Friday, June 02, 2006

I'm reading a book about the Galveston Hurricane of 1900. Isaac's Storm. About 2/3 of the way through right now and it's interesting. It brings to mind Isabel. Hurricane Isabel, which made the news out here about the same way as the Cedar Fires made the news back East. At least, in the affected areas.

Isabel. I'm always going to remember that one. It was the scariest hurricane I ever saw. We weren't even in the worst path of it. But we were hit by the side, and that was plenty for me. A coworker of mine didn't have part of his house when it was over. When the rain and wind stopped there were trees down everywhere. We had no power for close to two days. The fortunate thing at our apartment complex was that the trees that came down came down parallel to the buildings and lots. They fell across the yards, and the stairs. Not the cars, not the walls. When the sun came out again we heard chainsaws, and knew that it was over. Except for the cleanup.

The day Isabel came to town we had just been reunited. The Boy flew back from basic training the night before. We were going to get married. Got the license first thing in the morning. The courthouse was closing and sending everyone home at that point. The rain was beginning as we pulled back into the parking lot at home.

Next week, when the waters had mostly abated from most of the state, we were married under clear blue skies. Nothing but blue skies. All I could see, washed clean for us. That's pretty sappy... but that's what hurricanes have come to mean to me. That when it was over we called our parents to tell them that we were still alive. That we had power again. That the car was okay, and that we didn't have flooding where we were, and that it was alright.

Isaac's Storm was ten times worse, at the very least. They didn't have doppler radar or satellites. They didn't even have knowledge that it was coming before it was there. These sort of tragedies didn't only happen in the past, and they're not new things even though the media seems to think that every tsunami and typhoon and earthquake is the worst. That's one of the reasons that I'm so fascinated with the pandemic of 1918. Can we learn anything at all from the past disasters? I'm inclined to think so. I don't mean by way of planning ahead or anything like that, although we did learn an awful lot about construction techniques, and fire safety codes, and that sort of thing. I'm talking about the human spirit and how we survive these events. How do we pick up the pieces of our lives and go on? How do we rebuild?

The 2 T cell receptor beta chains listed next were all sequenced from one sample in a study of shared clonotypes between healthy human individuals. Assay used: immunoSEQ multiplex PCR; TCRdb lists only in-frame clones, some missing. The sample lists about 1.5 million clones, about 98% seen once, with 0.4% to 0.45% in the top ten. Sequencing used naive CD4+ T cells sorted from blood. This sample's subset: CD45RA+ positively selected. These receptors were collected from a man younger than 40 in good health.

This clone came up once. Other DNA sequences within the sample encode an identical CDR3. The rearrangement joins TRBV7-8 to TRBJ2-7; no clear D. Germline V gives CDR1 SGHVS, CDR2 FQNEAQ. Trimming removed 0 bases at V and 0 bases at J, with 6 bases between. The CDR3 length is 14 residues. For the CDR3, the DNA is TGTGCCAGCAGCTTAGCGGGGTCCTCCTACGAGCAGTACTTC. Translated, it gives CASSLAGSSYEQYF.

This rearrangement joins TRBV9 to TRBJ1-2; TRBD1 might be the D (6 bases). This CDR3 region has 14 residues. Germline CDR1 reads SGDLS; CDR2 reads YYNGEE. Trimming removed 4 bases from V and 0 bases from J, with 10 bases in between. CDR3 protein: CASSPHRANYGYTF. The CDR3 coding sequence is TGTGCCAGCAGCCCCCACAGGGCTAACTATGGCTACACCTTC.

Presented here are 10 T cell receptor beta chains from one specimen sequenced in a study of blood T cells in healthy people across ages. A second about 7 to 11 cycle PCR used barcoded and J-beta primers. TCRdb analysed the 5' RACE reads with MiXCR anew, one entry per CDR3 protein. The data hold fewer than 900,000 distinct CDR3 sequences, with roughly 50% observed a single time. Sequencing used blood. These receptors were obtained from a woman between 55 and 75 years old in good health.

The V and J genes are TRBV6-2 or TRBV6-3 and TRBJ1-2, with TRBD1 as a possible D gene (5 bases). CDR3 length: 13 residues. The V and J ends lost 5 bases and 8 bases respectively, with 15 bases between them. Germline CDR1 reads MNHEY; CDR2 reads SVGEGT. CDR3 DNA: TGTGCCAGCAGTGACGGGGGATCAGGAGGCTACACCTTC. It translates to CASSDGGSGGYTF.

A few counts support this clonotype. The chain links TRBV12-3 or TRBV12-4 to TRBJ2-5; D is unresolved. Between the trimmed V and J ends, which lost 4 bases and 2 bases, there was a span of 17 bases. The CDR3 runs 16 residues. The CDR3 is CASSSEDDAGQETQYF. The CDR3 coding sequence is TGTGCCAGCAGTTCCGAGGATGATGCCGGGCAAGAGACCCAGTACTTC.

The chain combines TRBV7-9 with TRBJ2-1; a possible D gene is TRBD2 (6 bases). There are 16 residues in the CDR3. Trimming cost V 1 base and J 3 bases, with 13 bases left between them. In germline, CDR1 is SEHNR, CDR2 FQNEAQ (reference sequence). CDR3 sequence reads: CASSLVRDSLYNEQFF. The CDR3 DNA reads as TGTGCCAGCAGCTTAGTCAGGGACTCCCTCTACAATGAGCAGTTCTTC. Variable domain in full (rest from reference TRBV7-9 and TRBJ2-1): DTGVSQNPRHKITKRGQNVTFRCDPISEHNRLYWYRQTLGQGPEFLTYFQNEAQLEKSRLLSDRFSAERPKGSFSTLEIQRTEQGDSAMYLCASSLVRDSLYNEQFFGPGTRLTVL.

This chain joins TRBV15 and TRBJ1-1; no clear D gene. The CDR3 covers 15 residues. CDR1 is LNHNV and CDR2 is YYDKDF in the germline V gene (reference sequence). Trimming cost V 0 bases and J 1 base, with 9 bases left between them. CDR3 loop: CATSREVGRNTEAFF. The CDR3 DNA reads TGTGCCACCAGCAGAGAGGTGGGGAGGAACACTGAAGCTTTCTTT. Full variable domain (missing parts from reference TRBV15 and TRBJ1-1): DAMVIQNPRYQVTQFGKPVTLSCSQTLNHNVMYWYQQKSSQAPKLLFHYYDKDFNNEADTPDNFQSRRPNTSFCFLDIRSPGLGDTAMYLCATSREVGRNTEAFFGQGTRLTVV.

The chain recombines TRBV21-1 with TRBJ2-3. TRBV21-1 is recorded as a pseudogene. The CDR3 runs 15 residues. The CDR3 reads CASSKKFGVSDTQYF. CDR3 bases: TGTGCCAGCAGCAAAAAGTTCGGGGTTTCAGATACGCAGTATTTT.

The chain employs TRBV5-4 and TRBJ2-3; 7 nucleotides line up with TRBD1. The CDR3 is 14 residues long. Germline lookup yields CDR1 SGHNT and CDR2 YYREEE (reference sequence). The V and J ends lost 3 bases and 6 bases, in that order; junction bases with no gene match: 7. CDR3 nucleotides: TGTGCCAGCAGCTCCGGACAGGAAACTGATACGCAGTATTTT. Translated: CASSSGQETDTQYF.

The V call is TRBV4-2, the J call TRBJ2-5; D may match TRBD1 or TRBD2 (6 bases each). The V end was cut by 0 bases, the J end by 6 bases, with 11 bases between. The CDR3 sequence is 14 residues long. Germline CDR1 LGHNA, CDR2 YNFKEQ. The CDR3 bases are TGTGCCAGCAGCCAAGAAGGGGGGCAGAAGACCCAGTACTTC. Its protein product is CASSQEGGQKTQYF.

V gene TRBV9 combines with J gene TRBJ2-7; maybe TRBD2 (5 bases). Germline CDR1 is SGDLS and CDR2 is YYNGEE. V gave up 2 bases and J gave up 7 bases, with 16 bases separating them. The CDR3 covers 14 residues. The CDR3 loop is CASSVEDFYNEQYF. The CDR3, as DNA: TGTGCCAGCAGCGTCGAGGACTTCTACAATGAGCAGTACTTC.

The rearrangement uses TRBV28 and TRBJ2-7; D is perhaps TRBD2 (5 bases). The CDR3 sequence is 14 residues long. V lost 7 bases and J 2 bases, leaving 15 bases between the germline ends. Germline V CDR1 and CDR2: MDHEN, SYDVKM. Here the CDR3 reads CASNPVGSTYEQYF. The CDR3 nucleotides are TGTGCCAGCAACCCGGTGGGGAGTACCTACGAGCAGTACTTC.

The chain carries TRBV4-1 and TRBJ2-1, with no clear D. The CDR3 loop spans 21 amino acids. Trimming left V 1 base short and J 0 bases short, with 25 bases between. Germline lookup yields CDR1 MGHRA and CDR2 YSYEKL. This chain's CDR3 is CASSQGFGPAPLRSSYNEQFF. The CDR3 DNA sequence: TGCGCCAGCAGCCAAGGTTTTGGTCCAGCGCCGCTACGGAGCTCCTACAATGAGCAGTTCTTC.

My Boy could be killed at any time. He is in a government-declared combat zone. The odds are that given his occupation and vicinity, that he'll come home safely to me. He could also be blown to kingdom come without much warning and the first I'll know of it will be a knock on the door. He could also be hit by a bus crossing the street. I wouldn't stop existing. I would want to stop existing, but I wouldn't. I have a child to care for, I have a life to continue. These are the lessons that I'm taking from history. This is how I go on. Just like every sailor's wife that ever lived. Wartime or peacetime, there are a thousand things that can go wrong out there. Instead of walking the shore looking out to sea I pace along our windows and look up to the stars. I check my email a dozen times a day. I'm online from the minute I wake up to the last second before I go to sleep at night. And I go on.

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